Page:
I received an Advance Reading Copy of Smoke Bitten via a contest. This is my non-spoiler review for those who won’t get to read it until March 17th.
Mercy is at it again. And so is Patricia Briggs — she’s putting Mercy through stress and pain, torturing her with life and death decisions, and making her (and us readers) worry about friends, family, and pack.
The book started with stress and issues that had my head spinning (and mumbling variations of “what the heck?” and “no, no, no, no”) and ended with me smiling. There were definitely things to smile about, even while knowing that Mercy’s big issues (surviving lots of dangerous enemies) aren’t settled or finished, and that there’ll be danger ahead for everyone.
I liked how the story pulled in threads and unfinished business from previous books and tied those to Mercy’s challenge of fighting an all-new foe. I loved how the visuals of the pack bonds she first saw in Silver Borne are a huge part of the story, and how everyone from Beauclaire to Ariana to Baba Yaga to the walking stick makes at least a brief appearance and helps Mercy figure out a path that might see her and all those she cares about survive. It takes a lot of writing skill to make diverse threads (like black witches and stalkers) fit into a character-driven story, and Briggs does a good job of turning all those threads into motivations for both Mercy and her companions.
Mercy’s main emotion throughout is worry. She’s worrying about monsters, about her friends (including my favorite, Ben the foul-mouthed Brit), about black witches and their powers, about Underhill, about Jesse, and about Adam. I’d have overdosed on antacid by day two if I was in her place, but as Coyote’s daughter and Adam’s mate, she puts on her game face and takes charge. She doesn’t survive unscathed, of course — as always, there’s a bit of pain associated with a car stopping suddenly, and more bruises than readers can count. (And I agree with Adam, here — Mercy really needs a car with air bags. Or maybe an entire car made out of air bags and feather pillows.)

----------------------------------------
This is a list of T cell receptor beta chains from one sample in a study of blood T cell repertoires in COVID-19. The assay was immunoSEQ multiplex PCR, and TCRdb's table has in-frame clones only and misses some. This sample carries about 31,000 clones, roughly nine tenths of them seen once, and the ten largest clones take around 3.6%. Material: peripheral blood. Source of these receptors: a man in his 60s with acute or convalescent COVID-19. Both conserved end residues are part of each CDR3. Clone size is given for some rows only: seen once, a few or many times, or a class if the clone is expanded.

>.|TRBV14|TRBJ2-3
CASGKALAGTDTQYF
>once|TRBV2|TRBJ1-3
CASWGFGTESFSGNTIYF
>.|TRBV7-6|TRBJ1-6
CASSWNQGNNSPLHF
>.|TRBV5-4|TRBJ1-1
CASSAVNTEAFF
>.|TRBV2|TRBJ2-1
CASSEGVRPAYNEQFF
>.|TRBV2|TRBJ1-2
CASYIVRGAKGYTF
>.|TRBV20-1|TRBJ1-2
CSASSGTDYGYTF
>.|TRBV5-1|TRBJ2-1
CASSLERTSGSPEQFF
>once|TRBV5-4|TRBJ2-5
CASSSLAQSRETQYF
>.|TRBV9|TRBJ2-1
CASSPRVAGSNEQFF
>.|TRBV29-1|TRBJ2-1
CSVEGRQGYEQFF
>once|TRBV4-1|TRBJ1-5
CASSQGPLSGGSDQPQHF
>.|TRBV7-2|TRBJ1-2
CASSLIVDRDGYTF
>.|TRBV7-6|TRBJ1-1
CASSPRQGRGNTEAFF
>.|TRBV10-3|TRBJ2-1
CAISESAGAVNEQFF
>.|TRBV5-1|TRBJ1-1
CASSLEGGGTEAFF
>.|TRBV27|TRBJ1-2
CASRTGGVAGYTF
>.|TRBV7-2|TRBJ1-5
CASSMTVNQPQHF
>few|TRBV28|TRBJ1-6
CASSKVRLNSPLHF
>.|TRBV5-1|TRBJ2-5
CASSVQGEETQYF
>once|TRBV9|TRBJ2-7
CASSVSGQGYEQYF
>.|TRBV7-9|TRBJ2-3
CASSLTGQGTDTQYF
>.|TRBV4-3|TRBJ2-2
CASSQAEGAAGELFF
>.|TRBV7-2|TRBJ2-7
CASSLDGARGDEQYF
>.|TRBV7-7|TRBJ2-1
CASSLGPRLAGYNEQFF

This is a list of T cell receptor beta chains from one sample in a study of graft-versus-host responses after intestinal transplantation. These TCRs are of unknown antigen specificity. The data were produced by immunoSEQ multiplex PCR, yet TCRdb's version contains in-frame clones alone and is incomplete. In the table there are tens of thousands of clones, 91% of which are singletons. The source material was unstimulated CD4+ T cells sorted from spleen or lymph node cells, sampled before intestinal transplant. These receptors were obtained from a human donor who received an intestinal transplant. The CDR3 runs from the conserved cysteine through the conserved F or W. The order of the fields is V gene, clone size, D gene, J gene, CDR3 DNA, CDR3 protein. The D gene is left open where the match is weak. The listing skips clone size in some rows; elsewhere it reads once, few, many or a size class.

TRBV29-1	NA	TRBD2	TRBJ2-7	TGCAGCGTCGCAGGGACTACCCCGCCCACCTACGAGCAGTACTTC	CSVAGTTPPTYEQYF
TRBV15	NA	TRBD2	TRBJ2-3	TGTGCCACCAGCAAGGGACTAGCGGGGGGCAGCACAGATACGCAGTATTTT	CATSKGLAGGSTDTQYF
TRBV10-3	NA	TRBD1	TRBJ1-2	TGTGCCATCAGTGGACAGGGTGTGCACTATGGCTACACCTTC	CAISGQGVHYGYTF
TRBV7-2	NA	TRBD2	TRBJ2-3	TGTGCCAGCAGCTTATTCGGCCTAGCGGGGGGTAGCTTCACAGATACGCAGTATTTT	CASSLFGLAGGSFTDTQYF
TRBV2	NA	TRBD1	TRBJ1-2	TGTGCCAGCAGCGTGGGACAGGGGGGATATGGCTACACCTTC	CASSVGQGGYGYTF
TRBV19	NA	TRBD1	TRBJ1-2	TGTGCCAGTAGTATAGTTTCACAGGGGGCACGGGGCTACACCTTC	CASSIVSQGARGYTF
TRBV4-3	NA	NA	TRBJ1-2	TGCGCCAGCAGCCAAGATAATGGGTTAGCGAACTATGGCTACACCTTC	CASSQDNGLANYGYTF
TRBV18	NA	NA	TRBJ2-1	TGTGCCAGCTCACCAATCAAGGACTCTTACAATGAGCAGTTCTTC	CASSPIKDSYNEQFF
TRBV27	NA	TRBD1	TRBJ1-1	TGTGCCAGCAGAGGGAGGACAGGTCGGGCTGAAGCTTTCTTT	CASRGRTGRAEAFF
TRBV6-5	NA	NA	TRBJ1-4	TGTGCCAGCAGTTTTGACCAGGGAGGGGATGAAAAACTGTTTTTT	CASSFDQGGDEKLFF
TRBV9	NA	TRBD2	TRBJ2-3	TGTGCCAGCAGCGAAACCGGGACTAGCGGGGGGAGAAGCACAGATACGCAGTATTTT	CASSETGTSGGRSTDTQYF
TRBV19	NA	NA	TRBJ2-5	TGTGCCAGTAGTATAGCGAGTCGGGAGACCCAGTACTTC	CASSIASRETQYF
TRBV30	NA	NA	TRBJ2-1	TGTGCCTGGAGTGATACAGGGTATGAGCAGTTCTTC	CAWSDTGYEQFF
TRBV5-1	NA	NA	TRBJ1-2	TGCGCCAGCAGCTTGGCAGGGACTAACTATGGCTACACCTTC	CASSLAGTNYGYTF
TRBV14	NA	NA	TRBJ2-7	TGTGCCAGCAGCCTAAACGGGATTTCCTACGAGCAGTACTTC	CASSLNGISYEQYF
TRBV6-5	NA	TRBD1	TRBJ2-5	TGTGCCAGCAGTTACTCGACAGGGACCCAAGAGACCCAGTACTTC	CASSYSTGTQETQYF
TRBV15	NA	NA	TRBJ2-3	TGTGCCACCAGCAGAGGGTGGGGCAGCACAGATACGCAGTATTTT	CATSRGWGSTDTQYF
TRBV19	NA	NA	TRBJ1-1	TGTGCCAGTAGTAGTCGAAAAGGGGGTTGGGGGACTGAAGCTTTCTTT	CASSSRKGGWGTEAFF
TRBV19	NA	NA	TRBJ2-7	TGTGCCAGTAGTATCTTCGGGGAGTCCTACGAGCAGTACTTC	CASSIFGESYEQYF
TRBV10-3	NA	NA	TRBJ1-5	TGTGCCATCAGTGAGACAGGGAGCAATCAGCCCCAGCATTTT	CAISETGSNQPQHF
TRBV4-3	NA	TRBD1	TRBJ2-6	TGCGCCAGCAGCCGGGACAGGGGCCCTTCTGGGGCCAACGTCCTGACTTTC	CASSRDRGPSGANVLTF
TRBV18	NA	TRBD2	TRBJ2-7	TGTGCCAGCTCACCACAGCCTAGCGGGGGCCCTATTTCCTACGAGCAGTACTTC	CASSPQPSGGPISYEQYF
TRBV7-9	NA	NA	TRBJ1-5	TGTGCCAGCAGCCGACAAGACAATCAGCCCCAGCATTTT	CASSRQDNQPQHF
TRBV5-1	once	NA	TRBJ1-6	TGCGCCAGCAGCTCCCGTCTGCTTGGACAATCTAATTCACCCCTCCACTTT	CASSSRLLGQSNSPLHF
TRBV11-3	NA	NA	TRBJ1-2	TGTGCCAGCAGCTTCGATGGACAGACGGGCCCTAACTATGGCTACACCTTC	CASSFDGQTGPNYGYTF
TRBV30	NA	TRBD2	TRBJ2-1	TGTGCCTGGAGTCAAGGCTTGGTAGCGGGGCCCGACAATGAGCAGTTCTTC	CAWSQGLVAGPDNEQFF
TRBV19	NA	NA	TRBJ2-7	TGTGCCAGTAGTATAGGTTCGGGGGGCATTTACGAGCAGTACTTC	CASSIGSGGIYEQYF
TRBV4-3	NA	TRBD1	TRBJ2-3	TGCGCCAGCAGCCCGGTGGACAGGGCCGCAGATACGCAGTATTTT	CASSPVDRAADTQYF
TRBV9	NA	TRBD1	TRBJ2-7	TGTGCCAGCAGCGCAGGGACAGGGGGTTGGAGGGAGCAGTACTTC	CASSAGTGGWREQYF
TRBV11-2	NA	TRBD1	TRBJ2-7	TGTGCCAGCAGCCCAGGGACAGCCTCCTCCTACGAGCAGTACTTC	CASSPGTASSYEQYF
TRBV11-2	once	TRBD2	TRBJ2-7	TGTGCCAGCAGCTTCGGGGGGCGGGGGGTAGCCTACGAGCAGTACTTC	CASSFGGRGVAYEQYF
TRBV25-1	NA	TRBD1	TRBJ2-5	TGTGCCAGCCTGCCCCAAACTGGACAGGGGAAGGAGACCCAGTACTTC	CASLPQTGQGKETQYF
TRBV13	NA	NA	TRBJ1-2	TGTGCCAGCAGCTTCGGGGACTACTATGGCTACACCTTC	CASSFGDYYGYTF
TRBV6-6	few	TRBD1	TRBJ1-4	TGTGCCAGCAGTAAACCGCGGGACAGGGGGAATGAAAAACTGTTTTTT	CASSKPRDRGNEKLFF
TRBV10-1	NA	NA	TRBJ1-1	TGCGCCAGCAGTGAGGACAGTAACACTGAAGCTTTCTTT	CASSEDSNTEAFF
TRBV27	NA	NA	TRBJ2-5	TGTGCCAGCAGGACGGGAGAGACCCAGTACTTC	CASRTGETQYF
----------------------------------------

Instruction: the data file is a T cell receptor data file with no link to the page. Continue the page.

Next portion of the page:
The Smoke Monster (the one who bites) has enough mystery and complexity to keep me interested, and the challenge of figuring out how to overcome what seems like an overpowering enemy was dealt with in a nice fashion. I love how Briggs took a tired fairy tale trope and turned it into something scary. (Or should I blame Underhill for that? Hmmm.) And having one of the final danger/fight/etc. scenes take place in Mercy’s garage (which is also used for several other scenes in this book, including the opening scene) brings everything in a nice circle since that’s where we met Mercy back in the first book of the series.
Smoke Bitten is a good addition to the Mercyverse — it’s well paced, has good monsters, adds (and even removes) multiple levels of emotional stress that are a hallmark of the series, and winds everything up with a smile. I enjoyed it greatly, and look forward to finding out what Mercy does next.